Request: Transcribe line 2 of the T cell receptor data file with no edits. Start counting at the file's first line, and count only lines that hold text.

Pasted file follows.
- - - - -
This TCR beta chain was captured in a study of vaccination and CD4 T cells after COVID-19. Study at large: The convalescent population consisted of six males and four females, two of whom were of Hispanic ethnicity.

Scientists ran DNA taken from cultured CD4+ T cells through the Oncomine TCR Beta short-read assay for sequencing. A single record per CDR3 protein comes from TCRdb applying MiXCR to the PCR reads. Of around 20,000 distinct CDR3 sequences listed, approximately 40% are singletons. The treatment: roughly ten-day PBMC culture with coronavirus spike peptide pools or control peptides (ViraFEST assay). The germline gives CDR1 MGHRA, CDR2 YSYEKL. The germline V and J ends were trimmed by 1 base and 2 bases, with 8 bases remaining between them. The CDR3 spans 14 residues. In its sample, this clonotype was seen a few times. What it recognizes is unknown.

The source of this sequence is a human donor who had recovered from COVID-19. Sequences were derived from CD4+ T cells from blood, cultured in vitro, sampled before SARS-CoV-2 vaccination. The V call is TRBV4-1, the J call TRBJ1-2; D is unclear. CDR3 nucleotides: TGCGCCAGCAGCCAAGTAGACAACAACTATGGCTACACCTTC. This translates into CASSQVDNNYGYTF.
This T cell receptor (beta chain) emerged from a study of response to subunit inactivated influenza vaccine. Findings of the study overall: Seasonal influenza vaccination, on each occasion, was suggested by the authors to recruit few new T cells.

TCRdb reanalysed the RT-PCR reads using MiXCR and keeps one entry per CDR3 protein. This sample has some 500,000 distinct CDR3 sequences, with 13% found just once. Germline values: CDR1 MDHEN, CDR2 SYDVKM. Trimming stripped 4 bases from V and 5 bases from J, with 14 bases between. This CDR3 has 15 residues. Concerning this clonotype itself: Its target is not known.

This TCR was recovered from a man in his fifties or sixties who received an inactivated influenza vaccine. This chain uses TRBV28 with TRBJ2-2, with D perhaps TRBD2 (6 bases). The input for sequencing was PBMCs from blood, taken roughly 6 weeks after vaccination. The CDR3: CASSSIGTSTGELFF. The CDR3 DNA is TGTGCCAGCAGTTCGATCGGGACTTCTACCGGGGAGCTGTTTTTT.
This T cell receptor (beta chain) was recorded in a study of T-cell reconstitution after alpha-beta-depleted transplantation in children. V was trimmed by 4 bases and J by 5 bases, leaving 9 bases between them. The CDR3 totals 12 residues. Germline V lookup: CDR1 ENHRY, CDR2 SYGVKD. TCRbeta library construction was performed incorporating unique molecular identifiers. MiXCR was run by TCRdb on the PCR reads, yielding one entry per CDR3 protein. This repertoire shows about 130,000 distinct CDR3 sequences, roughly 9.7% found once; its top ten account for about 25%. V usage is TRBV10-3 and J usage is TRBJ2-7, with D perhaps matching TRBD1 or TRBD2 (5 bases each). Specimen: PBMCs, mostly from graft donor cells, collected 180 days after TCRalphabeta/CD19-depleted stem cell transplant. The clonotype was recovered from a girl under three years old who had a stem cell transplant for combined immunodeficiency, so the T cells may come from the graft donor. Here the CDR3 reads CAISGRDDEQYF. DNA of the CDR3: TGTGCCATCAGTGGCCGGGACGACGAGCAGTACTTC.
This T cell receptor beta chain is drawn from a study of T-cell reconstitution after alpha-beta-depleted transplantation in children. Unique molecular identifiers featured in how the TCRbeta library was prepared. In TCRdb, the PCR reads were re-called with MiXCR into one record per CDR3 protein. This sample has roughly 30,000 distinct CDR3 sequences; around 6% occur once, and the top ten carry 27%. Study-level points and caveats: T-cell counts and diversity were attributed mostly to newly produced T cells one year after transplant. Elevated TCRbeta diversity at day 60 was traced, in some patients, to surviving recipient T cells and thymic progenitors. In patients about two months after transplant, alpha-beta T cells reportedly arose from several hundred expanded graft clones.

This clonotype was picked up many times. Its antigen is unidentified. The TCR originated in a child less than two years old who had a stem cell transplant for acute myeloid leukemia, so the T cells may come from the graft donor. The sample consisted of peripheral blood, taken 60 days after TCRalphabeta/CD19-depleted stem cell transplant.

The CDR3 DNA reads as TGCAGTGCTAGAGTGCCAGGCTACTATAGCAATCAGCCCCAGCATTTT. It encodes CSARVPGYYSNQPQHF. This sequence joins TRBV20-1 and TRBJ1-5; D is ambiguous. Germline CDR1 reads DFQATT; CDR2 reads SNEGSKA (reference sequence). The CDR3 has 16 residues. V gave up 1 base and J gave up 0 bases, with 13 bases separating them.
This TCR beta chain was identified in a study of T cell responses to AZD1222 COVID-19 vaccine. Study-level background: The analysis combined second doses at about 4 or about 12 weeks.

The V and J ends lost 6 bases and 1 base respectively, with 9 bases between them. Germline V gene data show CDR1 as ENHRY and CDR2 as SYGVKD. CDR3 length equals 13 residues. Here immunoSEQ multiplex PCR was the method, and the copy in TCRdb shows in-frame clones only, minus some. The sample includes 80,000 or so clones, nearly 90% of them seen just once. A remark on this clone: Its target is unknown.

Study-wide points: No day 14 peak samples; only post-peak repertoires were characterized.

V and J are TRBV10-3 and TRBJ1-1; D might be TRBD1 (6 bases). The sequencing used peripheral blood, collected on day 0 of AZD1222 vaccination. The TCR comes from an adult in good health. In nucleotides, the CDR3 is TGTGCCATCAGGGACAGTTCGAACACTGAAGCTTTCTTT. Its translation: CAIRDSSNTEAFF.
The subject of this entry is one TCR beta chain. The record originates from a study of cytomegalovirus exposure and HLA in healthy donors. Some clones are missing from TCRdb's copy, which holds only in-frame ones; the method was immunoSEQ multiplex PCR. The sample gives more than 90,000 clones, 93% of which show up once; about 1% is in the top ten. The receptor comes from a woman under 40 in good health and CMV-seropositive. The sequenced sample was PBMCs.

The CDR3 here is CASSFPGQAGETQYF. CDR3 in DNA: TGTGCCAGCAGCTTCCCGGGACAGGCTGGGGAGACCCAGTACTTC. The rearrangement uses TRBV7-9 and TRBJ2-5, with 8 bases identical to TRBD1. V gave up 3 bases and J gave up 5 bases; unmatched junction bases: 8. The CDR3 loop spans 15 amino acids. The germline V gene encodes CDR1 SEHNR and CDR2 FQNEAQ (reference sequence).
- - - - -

Scientists ran DNA taken from cultured CD4+ T cells through the Oncomine TCR Beta short-read assay for sequencing. A single record per CDR3 protein comes from TCRdb applying MiXCR to the PCR reads. Of around 20,000 distinct CDR3 sequences listed, approximately 40% are singletons. The treatment: roughly ten-day PBMC culture with coronavirus spike peptide pools or control peptides (ViraFEST assay). The germline gives CDR1 MGHRA, CDR2 YSYEKL. The germline V and J ends were trimmed by 1 base and 2 bases, with 8 bases remaining between them. The CDR3 spans 14 residues. In its sample, this clonotype was seen a few times. What it recognizes is unknown.